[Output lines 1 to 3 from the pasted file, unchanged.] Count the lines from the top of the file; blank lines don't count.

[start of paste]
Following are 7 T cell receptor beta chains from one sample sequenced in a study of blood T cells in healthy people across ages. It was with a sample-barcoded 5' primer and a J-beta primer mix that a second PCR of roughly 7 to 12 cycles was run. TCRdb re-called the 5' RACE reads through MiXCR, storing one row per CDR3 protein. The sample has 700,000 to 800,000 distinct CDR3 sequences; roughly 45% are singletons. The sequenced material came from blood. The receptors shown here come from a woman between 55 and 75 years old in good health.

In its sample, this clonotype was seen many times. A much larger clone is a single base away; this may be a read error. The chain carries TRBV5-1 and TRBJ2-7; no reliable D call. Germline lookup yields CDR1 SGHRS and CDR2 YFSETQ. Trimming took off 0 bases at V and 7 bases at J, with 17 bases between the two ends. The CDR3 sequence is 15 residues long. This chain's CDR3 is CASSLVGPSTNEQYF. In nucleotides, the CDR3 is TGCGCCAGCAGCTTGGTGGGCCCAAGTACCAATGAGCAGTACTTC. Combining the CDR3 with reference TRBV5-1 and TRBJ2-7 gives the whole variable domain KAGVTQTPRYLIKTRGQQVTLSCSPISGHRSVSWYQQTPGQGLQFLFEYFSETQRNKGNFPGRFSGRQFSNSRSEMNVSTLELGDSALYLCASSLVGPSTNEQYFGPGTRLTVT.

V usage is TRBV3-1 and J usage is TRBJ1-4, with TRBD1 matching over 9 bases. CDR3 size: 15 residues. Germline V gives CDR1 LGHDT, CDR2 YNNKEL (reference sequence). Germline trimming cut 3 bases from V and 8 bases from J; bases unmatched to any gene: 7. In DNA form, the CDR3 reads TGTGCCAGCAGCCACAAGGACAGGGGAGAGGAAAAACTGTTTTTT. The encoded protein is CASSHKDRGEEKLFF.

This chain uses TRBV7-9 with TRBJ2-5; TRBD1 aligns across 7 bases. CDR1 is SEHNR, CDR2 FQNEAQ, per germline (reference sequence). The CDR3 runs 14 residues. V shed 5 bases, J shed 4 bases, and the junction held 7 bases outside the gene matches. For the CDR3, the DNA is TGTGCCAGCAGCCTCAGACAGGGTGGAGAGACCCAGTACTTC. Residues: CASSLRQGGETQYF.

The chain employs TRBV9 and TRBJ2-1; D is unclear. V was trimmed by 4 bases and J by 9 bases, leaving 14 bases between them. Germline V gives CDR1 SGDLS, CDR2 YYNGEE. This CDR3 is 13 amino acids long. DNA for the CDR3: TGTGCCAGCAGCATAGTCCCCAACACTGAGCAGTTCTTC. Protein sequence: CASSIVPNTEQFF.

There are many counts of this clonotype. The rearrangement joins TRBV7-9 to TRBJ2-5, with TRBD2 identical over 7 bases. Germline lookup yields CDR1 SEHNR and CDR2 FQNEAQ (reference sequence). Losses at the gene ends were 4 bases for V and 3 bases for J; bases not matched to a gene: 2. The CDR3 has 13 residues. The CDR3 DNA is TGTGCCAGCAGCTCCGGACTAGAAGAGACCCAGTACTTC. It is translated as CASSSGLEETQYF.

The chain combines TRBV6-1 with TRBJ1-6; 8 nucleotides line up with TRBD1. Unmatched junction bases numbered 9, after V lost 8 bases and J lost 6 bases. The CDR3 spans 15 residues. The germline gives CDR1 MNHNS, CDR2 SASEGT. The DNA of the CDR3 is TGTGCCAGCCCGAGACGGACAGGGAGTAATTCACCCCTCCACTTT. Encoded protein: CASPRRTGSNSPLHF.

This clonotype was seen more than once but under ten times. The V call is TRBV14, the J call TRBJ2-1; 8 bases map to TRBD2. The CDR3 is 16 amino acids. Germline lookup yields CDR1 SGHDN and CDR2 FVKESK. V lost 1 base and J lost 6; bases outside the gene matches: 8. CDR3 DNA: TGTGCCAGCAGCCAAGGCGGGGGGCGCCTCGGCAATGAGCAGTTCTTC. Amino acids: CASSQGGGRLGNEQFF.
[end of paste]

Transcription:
Following are 7 T cell receptor beta chains from one sample sequenced in a study of blood T cells in healthy people across ages. It was with a sample-barcoded 5' primer and a J-beta primer mix that a second PCR of roughly 7 to 12 cycles was run. TCRdb re-called the 5' RACE reads through MiXCR, storing one row per CDR3 protein. The sample has 700,000 to 800,000 distinct CDR3 sequences; roughly 45% are singletons. The sequenced material came from blood. The receptors shown here come from a woman between 55 and 75 years old in good health.

In its sample, this clonotype was seen many times. A much larger clone is a single base away; this may be a read error. The chain carries TRBV5-1 and TRBJ2-7; no reliable D call. Germline lookup yields CDR1 SGHRS and CDR2 YFSETQ. Trimming took off 0 bases at V and 7 bases at J, with 17 bases between the two ends. The CDR3 sequence is 15 residues long. This chain's CDR3 is CASSLVGPSTNEQYF. In nucleotides, the CDR3 is TGCGCCAGCAGCTTGGTGGGCCCAAGTACCAATGAGCAGTACTTC. Combining the CDR3 with reference TRBV5-1 and TRBJ2-7 gives the whole variable domain KAGVTQTPRYLIKTRGQQVTLSCSPISGHRSVSWYQQTPGQGLQFLFEYFSETQRNKGNFPGRFSGRQFSNSRSEMNVSTLELGDSALYLCASSLVGPSTNEQYFGPGTRLTVT.

V usage is TRBV3-1 and J usage is TRBJ1-4, with TRBD1 matching over 9 bases. CDR3 size: 15 residues. Germline V gives CDR1 LGHDT, CDR2 YNNKEL (reference sequence). Germline trimming cut 3 bases from V and 8 bases from J; bases unmatched to any gene: 7. In DNA form, the CDR3 reads TGTGCCAGCAGCCACAAGGACAGGGGAGAGGAAAAACTGTTTTTT. The encoded protein is CASSHKDRGEEKLFF.